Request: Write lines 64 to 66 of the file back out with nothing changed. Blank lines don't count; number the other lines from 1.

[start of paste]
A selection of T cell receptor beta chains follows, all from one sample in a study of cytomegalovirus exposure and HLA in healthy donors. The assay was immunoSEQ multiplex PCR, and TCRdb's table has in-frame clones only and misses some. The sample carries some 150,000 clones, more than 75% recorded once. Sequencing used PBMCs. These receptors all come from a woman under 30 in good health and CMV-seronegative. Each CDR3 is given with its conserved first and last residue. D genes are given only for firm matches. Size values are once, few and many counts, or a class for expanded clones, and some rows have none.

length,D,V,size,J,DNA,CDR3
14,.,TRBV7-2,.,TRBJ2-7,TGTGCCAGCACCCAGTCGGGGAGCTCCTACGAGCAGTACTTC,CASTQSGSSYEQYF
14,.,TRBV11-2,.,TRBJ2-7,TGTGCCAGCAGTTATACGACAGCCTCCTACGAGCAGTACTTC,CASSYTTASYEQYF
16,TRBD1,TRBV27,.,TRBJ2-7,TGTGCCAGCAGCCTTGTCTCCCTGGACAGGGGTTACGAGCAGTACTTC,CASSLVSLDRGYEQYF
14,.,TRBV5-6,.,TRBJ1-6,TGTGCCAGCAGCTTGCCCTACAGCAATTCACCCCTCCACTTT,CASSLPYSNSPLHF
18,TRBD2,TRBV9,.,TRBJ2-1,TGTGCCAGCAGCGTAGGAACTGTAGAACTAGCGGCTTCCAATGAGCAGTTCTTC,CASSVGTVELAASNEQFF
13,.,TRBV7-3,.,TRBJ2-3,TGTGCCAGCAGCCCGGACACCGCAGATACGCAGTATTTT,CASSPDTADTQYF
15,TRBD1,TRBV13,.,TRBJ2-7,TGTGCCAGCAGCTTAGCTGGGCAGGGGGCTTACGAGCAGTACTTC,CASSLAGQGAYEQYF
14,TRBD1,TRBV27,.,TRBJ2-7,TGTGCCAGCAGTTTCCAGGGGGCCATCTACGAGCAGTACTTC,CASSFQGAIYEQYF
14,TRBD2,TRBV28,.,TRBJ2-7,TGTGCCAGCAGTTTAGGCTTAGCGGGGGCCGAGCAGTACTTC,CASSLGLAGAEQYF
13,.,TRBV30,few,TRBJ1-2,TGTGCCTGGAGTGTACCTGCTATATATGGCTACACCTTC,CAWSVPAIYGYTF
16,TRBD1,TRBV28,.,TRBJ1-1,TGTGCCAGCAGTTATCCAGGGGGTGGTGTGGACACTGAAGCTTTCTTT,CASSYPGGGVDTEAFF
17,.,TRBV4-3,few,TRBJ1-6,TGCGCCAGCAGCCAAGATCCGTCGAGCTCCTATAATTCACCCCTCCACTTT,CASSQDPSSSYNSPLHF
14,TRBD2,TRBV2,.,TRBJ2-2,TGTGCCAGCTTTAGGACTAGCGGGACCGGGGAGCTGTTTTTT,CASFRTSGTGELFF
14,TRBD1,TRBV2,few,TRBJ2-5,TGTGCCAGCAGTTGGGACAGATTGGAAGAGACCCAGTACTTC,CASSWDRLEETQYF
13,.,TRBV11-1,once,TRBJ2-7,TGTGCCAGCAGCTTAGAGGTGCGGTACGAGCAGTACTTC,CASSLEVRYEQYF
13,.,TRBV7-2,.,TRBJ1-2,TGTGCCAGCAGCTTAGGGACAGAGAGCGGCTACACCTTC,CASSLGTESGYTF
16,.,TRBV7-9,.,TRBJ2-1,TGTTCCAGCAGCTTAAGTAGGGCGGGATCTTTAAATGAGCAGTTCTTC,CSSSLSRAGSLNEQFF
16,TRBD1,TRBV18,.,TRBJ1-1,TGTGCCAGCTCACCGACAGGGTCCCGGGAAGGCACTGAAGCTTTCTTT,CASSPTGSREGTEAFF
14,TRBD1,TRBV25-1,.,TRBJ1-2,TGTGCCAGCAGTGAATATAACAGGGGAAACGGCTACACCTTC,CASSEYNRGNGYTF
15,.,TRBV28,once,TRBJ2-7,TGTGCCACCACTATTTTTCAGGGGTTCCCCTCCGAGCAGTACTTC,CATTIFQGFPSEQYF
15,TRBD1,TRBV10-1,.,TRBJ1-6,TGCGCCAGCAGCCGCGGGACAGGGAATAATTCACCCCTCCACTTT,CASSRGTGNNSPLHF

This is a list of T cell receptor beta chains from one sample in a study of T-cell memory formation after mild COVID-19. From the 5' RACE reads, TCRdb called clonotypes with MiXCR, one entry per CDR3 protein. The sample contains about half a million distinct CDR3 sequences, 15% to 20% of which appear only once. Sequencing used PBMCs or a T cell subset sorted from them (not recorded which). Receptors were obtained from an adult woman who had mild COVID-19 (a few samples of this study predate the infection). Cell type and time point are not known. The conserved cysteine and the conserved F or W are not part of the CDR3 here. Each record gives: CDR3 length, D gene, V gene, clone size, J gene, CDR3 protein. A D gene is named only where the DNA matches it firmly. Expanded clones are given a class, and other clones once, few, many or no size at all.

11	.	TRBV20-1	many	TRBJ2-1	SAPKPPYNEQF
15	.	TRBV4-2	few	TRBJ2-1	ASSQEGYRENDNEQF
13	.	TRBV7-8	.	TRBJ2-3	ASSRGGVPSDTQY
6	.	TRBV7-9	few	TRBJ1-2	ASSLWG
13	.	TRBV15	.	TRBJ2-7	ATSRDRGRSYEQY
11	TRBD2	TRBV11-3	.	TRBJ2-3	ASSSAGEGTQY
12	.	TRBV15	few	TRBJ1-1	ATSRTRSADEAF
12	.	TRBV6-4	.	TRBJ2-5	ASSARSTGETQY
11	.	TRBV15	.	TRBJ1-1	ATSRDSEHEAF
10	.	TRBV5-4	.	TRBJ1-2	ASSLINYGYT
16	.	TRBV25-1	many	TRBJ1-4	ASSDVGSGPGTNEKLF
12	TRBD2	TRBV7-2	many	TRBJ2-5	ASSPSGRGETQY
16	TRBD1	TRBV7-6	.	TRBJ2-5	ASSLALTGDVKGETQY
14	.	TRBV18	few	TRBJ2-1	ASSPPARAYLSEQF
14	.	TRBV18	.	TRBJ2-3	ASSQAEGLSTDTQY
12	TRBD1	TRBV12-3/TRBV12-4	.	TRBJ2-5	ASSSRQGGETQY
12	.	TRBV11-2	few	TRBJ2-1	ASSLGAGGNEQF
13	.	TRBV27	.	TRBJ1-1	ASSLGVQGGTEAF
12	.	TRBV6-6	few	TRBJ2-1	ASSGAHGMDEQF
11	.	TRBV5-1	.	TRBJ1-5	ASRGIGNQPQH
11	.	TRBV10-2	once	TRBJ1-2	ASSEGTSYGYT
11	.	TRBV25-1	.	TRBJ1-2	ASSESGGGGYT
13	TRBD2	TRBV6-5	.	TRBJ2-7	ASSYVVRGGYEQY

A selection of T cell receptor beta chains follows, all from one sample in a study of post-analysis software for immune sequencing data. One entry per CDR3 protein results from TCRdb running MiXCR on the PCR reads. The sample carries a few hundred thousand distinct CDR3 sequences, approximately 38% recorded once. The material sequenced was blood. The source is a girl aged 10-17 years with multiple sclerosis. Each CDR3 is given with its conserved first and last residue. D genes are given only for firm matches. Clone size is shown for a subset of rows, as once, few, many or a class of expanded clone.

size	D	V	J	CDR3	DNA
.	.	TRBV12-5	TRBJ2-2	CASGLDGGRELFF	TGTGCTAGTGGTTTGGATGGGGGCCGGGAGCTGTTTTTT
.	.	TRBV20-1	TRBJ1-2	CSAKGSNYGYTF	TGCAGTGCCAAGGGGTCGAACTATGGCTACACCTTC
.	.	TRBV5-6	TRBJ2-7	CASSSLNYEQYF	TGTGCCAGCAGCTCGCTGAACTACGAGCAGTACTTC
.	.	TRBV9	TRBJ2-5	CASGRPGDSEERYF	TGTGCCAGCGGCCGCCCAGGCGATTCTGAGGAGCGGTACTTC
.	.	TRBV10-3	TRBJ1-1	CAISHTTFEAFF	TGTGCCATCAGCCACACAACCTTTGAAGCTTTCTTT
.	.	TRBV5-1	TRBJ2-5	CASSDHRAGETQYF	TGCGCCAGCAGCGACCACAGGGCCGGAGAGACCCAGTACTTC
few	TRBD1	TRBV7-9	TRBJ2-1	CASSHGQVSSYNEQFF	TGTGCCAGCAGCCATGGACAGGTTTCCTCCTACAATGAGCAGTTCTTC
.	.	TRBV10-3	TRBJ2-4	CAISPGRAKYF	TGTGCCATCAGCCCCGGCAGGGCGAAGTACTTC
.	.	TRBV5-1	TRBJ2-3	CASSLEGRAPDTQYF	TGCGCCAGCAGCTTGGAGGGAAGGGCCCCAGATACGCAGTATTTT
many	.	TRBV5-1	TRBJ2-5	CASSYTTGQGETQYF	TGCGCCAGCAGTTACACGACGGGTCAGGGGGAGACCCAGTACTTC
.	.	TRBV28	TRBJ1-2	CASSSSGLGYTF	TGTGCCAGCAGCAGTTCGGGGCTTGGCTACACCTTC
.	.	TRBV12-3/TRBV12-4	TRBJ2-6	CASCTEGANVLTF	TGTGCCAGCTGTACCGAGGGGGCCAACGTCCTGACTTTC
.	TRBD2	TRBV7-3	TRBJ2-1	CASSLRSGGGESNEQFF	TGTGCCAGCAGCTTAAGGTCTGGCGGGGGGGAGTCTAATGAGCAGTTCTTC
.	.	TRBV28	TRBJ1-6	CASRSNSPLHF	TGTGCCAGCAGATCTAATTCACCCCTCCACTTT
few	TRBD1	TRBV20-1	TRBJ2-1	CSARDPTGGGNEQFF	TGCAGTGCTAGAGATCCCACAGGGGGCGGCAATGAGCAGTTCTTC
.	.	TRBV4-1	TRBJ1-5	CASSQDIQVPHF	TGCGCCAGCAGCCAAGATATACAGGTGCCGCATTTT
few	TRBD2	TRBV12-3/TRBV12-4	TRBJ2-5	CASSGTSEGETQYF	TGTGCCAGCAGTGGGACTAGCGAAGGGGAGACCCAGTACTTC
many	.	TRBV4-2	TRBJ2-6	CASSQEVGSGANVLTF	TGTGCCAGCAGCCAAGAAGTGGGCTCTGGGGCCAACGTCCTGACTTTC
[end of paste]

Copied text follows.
few	TRBD1	TRBV20-1	TRBJ2-1	CSARDPTGGGNEQFF	TGCAGTGCTAGAGATCCCACAGGGGGCGGCAATGAGCAGTTCTTC
.	.	TRBV4-1	TRBJ1-5	CASSQDIQVPHF	TGCGCCAGCAGCCAAGATATACAGGTGCCGCATTTT
few	TRBD2	TRBV12-3/TRBV12-4	TRBJ2-5	CASSGTSEGETQYF	TGTGCCAGCAGTGGGACTAGCGAAGGGGAGACCCAGTACTTC